China's Economic Growth Expected to Slow Amid Property Market Crisis: Reuters Poll

China’s Economic Growth Expected to Slow Amid Property Market Crisis

Beijing, September 12, 2023 – A recent Reuters poll of economists has revealed that China’s economy is anticipated to grow at a slower rate than previously expected for both this year and the next. The primary factor contributing to this economic deceleration is the ongoing crisis in the property market, a linchpin of China’s growth for years.

China, the world’s second-largest economy, has been wrestling with economic challenges following a brief post-COVID recovery period. Massive debt accrued over decades due to extensive infrastructure investments and a persistent property downturn has not only posed a domestic risk but also a global economic threat.

Approximately 70% of household wealth in China is tied up in the beleaguered property market, which, coupled with rising youth unemployment, feeble consumer demand, and a hesitancy among struggling private firms to invest, presents a formidable challenge for policymakers in Beijing striving to revive economic growth.

Julian Evans-Pritchard, Head of China Economics at Capital Economics in Singapore, pointed to the property sector as the primary culprit behind the economic slowdown, asserting, “The original source of growth has since dried up and won’t be returning,” and suggested that the deceleration might continue.

The Reuters poll, conducted from September 4 to 11 and involving 76 analysts from both within and outside mainland China, predicts that China’s economy will grow by 5.0% this year, down from the 5.5% forecast in July. Forecasts among the analysts ranged from 4.5% to 5.5%, indicating a consensus of a downward trajectory.

While most economists lowered their growth outlook for this year and the next compared to the previous survey, the reductions were relatively modest, hinting at the possibility of further downgrades in the future.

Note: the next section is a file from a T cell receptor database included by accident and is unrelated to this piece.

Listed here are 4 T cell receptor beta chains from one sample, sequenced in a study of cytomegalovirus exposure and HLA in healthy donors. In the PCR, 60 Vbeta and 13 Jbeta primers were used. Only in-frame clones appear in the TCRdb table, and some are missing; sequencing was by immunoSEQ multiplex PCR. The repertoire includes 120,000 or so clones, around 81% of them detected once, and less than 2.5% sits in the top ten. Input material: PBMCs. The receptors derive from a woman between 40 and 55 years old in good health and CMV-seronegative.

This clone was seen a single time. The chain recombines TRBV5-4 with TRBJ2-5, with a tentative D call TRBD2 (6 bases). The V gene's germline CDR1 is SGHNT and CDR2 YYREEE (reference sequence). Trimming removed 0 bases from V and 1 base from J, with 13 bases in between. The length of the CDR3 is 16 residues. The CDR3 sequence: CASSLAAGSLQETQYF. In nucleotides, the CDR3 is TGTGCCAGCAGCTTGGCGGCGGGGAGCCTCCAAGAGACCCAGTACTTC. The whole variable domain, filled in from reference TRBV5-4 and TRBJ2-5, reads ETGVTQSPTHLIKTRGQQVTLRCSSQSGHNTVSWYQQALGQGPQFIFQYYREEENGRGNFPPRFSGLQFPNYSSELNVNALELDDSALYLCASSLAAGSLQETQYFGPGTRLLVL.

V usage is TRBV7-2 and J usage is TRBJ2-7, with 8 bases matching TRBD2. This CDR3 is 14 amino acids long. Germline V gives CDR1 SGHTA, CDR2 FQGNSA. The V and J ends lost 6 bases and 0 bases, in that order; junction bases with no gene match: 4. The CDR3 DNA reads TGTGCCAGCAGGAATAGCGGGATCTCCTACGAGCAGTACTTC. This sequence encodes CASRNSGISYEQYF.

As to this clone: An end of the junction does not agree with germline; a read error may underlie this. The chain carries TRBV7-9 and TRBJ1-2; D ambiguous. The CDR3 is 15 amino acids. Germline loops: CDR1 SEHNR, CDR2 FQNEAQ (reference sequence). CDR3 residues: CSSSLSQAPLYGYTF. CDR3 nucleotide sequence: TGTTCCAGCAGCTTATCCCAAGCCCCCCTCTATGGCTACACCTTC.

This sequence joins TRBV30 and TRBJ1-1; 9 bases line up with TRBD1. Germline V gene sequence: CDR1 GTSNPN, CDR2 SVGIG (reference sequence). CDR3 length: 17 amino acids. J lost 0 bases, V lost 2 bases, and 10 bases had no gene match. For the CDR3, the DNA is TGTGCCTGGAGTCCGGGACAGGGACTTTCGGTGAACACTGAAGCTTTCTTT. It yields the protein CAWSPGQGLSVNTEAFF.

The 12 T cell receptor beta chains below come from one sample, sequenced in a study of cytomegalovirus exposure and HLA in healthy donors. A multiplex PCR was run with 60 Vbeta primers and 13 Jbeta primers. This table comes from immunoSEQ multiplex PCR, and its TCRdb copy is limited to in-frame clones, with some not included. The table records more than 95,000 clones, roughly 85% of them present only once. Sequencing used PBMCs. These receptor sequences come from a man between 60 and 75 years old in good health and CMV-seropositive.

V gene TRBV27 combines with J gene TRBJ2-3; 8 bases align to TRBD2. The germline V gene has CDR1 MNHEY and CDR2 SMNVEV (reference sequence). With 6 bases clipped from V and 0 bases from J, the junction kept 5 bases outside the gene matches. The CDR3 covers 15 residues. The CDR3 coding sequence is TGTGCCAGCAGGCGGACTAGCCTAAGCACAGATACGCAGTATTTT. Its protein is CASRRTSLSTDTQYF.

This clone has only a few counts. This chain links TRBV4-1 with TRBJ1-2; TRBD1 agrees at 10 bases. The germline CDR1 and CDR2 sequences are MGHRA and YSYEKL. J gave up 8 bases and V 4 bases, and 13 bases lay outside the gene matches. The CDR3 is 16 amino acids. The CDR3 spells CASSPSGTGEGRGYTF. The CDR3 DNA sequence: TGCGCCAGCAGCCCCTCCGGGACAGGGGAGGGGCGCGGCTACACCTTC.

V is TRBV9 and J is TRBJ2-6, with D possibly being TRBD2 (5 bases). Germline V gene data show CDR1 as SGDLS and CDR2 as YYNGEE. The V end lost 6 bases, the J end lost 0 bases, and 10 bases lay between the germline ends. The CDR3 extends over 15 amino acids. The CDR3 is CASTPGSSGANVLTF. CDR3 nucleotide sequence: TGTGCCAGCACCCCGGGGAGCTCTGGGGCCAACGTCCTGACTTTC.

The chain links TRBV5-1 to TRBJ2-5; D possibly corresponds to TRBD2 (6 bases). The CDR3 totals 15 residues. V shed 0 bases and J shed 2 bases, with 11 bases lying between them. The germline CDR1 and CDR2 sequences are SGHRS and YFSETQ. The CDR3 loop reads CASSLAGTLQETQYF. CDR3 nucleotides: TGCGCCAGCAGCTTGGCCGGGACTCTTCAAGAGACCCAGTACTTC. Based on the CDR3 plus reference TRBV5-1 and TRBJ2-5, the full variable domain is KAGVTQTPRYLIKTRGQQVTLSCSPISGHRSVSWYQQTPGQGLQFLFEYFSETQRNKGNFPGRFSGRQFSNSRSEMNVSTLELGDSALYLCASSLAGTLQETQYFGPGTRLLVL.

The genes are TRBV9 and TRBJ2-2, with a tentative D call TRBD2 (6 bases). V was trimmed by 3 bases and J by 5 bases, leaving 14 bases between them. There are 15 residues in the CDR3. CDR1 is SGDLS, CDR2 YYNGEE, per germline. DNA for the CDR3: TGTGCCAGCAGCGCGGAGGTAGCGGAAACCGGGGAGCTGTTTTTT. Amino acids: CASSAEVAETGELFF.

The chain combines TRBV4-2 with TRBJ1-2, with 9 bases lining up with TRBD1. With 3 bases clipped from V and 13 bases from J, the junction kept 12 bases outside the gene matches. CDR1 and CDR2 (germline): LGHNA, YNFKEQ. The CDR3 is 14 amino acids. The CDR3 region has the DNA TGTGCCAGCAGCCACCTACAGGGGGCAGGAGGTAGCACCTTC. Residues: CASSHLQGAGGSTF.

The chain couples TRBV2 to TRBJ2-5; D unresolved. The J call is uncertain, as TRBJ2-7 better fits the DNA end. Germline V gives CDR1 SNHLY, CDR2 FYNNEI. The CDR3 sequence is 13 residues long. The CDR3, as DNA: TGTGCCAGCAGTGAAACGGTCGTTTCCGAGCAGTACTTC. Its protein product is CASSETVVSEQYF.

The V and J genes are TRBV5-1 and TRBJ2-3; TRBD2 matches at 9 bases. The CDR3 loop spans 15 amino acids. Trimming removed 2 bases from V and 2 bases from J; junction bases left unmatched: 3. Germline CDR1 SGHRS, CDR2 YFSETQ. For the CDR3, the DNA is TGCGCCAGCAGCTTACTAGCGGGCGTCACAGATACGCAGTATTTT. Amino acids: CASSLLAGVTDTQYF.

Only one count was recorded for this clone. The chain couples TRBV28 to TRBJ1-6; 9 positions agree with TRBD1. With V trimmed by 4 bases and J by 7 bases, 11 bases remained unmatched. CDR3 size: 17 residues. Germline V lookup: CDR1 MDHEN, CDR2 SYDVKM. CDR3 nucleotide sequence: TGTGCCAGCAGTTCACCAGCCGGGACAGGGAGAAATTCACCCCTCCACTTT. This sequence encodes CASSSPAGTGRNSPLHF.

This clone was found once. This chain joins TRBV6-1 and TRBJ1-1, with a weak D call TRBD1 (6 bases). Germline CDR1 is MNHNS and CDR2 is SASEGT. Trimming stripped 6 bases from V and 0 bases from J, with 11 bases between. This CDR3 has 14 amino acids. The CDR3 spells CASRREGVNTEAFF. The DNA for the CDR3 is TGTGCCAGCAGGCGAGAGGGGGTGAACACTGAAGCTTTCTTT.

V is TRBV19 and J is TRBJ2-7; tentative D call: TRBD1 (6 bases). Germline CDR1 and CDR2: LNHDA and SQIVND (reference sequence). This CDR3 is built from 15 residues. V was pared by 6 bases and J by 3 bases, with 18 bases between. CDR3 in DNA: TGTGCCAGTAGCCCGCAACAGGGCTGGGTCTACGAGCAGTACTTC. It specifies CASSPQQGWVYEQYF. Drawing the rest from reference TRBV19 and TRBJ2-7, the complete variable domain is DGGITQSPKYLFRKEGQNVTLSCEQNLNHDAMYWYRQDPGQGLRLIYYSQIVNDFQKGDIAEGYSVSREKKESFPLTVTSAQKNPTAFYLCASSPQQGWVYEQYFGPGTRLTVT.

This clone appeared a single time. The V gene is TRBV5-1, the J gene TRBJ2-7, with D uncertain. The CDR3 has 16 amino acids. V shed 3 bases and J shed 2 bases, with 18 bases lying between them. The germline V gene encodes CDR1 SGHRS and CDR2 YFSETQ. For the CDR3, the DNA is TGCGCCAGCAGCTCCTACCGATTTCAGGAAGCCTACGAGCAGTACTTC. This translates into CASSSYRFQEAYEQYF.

Some experts even cautioned that the government’s growth target of around 5% for this year might be missed, as the stimulus measures introduced by Beijing may not suffice to stabilize the economy.

Despite recent improvements in certain economic indicators, some argue that more substantial policy support is needed, particularly for the distressed property sector, which constitutes roughly a quarter of China’s economy.

The forecasts suggest that China’s economic growth is expected to slow to 4.5% next year and 4.3% in 2025. After a 6.3% expansion in the last quarter, the economy is projected to grow by just 4.2% in the current quarter, followed by 4.9% in the subsequent one, and a further dip to 3.9% in the first quarter of 2024.

Bingnan Ye, a senior economist at China Merchants Bank International in Hong Kong, expressed concerns about the potential depth of the economic slowdown, noting that “this slowdown could be just the tip of the iceberg.” In particular, he emphasized the possibility that “family consumption could rise more gradually than many assume,” alongside ongoing trade tensions between the United States and China and the diversification of supply chains away from China.

The majority of economists surveyed indicated that the risks to their GDP growth forecasts for 2023 and 2024 are skewed to the downside.

In addition to the growth outlook, economists also revised their consumer price inflation forecasts downward to 0.6% for this year and 1.9% for next year, compared to the previous expectations of 1.1% and 2.1% in the July survey.

Despite low inflation, it is expected that the People’s Bank of China will maintain its key interest rates throughout the remainder of this year.

However, when asked about the likelihood of an aggressive economic stimulus package from Chinese authorities, over three-quarters of the economists surveyed (17 out of 21) expressed skepticism. Teeuwe Mevissen, a senior macro strategist at Rabobank in the Netherlands, explained, “About 85% of expenses are covered by local governments, who have a lot of debt. Due to this, they are unable to implement effective stimulus measures without further damaging their already precarious finances.”

Solutions: In light of these challenges, Chinese policymakers may consider a multi-faceted approach to address the economic slowdown. This could include targeted measures to stabilize the property market, stimulate consumer spending, and encourage private-sector investment. Additionally, addressing debt sustainability and supporting local governments in managing their finances could be essential steps to bolster economic stability in the longer term.

Yuval Noah Harari

Yuval Noah Harari is an accomplished author with a Bachelor of Arts in Journalism. His passion for storytelling and commitment to journalistic excellence have been the driving forces behind his successful writing career. With a keen eye for detail and a deep understanding of the art of storytelling, Yuval has consistently delivered compelling narratives that captivate readers from all walks of life.